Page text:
Norfolk’s go-to vessel for craft beer to go

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These handmade ceramic growlers hold 64 ounces of your favorite craft brew, and they pay homage to Norfolk’s naval history. (Courtesy Norfolk Growler Co.)

It’s made in Norfolk.

It’s ceramic. And it holds 64 ounces of your favorite microbrew.

That’s the premise behind a startup, Norfolk Growler Co., whose custom-made artisanal ware makes for a succinct elevator pitch.

“This is a craft vessel for your craft beer,” said Brendan Tompkins, one of the co-founders.

A “growler,” as craft-beer fans know, is a super-sized version of a to-go cup, often made of glass or metal. Smaller than a mini-keg, a growler is designed to hold beer, keep it fresh and then be reused.

Norfolk Growler began about two years ago as a group effort. The original partners were Richard Nickel, an art professor at Old Dominion University, his wife Chris Nickel, who is an instructional designer at ODU, Tompkins, a software engineer, and B.C. Wilson, a friend with an art and business background who fortunately knew how to calculate volume.

“Who knew that high school math would help you out in later days?” said Chris Nickel.

The inspiration for the product came from the craft brewing scene in Oregon, according to Chris Nickel. Rick Nickel heard about Portland Growler Co., which makes ceramic vessels, and thought it would be interesting to create an East Coast version, one that spoke to naval and maritime culture.

Tompkins, who grew up in Norfolk, liked the idea and wanted in.

“It seemed like the market was big,” he said. “You can feel that something is in the air with craft beer.”

Ceramicist at work
Rick Nickel, an art professor at ODU, was inspired by ceramic growlers in Portland. (Photo courtesy Norfolk Growler Co.)

Rick Nickel started working on a prototype in his backyard studio, according to his wife. The growler he came up with evokes the shape of a liquor jug. It has a bulbous core, a short neck and a handle at the top.

The design also nods to Norfolk’s naval presence, with a decal image of the USS Wisconsin rendered in the tradition of “Sailor Jerry” tattoos. The ceramic glazes speak to naval culture as well: dress white, sailor blue and gun-metal gray.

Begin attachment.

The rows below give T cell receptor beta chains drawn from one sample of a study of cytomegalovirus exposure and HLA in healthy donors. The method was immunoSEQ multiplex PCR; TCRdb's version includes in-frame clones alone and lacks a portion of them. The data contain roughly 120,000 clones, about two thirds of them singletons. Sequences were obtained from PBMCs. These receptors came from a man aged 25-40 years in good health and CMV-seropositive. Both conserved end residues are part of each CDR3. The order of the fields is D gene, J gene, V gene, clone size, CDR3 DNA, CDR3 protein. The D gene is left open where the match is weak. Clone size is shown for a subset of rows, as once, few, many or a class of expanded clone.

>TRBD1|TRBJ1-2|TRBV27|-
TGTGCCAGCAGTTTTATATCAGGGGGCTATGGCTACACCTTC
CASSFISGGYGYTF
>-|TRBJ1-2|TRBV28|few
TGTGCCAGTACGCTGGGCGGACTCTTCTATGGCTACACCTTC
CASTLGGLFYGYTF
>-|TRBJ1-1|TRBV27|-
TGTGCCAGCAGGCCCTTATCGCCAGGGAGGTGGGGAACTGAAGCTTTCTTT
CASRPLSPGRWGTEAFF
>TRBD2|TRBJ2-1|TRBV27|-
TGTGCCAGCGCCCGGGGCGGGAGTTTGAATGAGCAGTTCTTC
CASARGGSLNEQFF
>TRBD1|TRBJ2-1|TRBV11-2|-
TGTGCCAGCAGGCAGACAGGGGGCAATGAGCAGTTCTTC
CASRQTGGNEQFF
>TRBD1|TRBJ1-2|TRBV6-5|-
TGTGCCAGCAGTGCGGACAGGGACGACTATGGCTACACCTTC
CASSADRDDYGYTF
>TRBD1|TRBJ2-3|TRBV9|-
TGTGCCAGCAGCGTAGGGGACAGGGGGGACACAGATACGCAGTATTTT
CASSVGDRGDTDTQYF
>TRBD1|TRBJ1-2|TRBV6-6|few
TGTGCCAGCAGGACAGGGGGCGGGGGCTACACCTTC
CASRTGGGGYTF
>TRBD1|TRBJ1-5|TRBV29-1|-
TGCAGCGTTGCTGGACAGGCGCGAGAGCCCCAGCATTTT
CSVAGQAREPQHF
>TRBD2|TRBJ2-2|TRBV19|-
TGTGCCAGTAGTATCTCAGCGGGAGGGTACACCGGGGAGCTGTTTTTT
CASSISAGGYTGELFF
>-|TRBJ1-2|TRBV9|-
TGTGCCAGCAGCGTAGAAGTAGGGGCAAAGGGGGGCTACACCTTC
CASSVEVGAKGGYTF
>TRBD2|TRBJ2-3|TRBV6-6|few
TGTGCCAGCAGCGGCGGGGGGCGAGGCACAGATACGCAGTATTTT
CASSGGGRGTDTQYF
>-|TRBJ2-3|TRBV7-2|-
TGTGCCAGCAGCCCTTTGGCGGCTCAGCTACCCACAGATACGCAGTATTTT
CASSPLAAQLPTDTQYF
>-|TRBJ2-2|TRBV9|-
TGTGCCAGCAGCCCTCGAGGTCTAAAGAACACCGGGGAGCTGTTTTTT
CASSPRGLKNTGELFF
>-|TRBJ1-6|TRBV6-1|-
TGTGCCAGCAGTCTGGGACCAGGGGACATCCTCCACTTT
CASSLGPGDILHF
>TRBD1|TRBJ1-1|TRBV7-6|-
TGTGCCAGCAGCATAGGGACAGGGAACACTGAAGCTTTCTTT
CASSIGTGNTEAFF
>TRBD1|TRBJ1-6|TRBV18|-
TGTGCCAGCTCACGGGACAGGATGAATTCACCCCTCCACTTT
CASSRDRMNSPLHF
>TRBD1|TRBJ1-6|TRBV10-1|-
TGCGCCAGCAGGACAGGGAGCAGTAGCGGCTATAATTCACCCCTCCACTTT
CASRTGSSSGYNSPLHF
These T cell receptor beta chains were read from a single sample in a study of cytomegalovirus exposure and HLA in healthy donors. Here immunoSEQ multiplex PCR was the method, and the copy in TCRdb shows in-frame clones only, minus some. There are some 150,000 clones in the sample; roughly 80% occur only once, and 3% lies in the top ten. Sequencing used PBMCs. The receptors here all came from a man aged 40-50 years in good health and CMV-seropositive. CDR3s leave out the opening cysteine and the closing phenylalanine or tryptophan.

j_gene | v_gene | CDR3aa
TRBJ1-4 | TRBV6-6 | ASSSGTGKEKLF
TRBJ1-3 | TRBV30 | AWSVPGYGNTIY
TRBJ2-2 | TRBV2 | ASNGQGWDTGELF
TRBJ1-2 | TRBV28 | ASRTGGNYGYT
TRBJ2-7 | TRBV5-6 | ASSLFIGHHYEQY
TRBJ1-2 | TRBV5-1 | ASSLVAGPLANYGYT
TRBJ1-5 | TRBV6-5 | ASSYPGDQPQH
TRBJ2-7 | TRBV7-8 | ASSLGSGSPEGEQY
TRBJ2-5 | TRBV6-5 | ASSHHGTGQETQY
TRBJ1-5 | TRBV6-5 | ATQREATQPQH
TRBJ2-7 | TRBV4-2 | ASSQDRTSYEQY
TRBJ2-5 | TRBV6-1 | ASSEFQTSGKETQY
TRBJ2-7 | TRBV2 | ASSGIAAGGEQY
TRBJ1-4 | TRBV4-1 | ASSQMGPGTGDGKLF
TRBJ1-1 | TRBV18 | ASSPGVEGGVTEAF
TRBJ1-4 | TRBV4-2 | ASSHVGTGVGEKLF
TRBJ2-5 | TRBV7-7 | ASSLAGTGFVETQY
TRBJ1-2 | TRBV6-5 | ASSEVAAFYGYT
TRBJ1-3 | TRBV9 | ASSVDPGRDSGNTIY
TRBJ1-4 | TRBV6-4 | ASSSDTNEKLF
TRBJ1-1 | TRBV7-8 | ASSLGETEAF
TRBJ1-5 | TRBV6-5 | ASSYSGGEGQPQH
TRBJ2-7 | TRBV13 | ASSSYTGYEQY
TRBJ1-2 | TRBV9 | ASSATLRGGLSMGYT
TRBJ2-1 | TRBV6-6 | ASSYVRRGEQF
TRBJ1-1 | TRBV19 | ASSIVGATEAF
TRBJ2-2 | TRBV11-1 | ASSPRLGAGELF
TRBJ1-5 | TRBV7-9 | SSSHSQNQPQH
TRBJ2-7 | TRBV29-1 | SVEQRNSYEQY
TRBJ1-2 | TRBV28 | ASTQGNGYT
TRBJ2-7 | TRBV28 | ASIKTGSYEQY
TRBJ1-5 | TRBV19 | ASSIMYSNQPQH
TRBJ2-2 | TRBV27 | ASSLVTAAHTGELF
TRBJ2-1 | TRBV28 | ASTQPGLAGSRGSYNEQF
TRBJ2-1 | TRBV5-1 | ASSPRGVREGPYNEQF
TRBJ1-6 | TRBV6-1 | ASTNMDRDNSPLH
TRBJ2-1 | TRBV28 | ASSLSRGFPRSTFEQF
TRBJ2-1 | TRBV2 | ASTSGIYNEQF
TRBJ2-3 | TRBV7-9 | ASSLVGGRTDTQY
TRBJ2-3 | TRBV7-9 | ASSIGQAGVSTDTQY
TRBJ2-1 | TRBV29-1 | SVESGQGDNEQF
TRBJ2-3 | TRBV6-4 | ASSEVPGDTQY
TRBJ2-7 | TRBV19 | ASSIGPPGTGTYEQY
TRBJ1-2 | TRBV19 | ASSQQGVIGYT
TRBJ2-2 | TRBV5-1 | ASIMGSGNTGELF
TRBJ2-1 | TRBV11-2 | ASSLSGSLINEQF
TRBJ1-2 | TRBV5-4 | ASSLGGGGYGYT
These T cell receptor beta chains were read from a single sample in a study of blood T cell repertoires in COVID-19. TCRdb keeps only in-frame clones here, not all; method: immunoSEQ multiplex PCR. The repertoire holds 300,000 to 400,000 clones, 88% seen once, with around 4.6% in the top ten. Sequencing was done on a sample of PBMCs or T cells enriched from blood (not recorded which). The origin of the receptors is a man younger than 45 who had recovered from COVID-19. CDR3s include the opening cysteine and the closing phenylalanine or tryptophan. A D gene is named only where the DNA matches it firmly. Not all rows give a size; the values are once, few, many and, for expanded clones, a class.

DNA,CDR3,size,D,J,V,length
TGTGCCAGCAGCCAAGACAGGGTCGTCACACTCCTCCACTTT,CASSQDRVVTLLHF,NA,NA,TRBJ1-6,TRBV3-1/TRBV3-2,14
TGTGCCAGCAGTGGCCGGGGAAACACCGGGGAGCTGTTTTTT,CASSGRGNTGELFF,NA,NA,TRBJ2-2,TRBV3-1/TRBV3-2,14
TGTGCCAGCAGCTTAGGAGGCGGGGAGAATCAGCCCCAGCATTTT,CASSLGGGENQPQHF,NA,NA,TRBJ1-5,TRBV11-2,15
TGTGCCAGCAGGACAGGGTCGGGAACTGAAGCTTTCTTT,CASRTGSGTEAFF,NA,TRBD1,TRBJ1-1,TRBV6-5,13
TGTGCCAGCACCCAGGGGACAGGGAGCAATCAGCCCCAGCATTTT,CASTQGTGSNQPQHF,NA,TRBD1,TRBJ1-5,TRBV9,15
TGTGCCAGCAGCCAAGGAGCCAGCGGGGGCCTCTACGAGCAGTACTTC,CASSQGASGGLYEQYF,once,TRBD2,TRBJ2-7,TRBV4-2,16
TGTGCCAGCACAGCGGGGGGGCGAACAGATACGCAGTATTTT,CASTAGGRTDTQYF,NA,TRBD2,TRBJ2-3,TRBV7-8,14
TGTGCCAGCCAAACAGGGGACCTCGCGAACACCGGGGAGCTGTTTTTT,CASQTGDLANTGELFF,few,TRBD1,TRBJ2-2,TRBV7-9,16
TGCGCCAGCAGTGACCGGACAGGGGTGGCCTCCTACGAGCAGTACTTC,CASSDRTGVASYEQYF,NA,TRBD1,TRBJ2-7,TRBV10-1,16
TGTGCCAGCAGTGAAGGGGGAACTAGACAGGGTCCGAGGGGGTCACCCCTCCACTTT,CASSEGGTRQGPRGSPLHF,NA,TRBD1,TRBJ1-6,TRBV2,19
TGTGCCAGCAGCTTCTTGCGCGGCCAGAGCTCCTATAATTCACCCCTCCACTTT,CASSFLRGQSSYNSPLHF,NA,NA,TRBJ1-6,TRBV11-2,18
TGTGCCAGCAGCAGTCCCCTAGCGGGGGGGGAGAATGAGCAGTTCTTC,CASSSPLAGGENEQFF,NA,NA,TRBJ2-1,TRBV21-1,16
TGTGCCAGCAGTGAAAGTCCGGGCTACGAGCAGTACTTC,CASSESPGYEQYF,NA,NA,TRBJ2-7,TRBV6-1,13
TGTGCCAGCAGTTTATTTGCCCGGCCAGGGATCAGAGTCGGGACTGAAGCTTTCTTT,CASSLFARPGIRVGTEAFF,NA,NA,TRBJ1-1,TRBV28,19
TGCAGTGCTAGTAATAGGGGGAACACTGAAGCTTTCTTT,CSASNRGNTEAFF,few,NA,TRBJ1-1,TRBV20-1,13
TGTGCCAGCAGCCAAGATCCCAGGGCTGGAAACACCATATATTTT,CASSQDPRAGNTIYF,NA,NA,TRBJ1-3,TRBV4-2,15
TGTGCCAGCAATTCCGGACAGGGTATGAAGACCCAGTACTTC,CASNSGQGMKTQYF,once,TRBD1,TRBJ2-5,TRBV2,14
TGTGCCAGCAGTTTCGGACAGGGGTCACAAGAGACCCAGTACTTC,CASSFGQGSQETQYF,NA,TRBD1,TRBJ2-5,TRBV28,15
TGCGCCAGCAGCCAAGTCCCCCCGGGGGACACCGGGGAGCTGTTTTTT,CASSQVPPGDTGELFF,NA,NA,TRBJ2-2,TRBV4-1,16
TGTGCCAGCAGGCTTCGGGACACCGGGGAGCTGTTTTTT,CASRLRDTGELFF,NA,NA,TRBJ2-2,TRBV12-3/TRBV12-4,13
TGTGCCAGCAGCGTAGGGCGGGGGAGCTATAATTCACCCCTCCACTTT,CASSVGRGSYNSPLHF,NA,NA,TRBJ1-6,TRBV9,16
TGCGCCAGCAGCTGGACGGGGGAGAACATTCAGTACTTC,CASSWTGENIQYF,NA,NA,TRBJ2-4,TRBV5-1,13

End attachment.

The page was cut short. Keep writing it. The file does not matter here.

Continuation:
In the fall of 2015, after about six months of experimenting, Norfolk Growlers brought about 20 to 30 of its handmade vessels to Crafted, an independent arts and craft show held at O’Connor Brewing Co. They sold out, according to Tompkins.

That told him they were on to something.

“When you pick it up, you kind of get it,” he said. “It really does feel right.”

The co-founders brought on another partner, Bill Sheavly, about six months ago, according to Chris Nickel. They bought more equipment, including two new kilns, and roughly doubled their number of functioning molds, from about eight to 15 or 20, Tompkins said.

They also recently moved into rented space at Studio Colab, 430 W. 24th St, according to Chris Nickel.

Before expanding, Norfolk Growlers could produce about 20 growlers per week, Tompkins said. Now their weekly production goal is 60 to 80.

They’ve sold about 150 growlers since they started, Chris Nickel said, many of which were online orders. Prices are $65 for a growler without a decal and $70 with a decal. Custom designs are available for $100.

They’re still figuring out their target market, since not everyone can afford to spend $70 for a growler, according to Chris Nickel; they hope to add some lower-priced ceramic steins and flasks in the future.

Norfolk Growlers hopes to expand its product line to include ceramic flasks and steins, according to Chris Nickel, who is one of the cofounders. (Courtesy Norfolk Growler Co.)
Norfolk Growlers hopes to expand its product line to include ceramic flasks and steins, according to Chris Nickel, who is one of the co-founders. (Courtesy Norfolk Growler Co.)

For now, she said, they’re reaching an audience of craft beer drinkers, including people in their 30s and 40s, as well as customers from the military.

About 85 percent of the orders have been local, but they’ve also shipped to places such as California, Texas and Hawaii.

And earlier this month, Norfolk Growlers went to Crafted again and did more than $1,200 in sales in about six hours.

“Everyone likes to pick it up and look at it and touch it,” Chris Nickel said.

Tompkins thinks the growlers are resonating in part because of the Wisconsin decal.

“Everybody wants our logo,” said Tompkins, who has the image tattooed on his arm. “It’s been a big part of our success, I think.”

A craft brewer offers a similar take.

“I think they’re going to set themselves apart by being artsy and unique and something different,” said Kevin O’Connor, president of O’Connor Brewing Co. and a friend of Tompkins. “I think it’s going to work well.”

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Joan Quigley is a former Miami Herald business reporter, a graduate of Columbia Journalism School and an attorney. Her writing has appeared in the Washington Post, TIME.com, nationalgeographic.com and Talking Points Memo. Joan Quigley is a former Miami Herald business reporter, a graduate of Columbia Journalism School and an attorney. Her writing has appeared in the Washington Post, TIME.com, nationalgeographic.com and Talking Points Memo. Her recent book, Just Another Southern Town: Mary Church Terrell and the Struggle for Racial Justice in the Nation’s Capital, was shortlisted for the 2017 Mark Lynton History Prize. Her first book, The Day the Earth Caved In: An American Mining Tragedy, won the 2005 J. Anthony Lukas Work-in-Progress Award.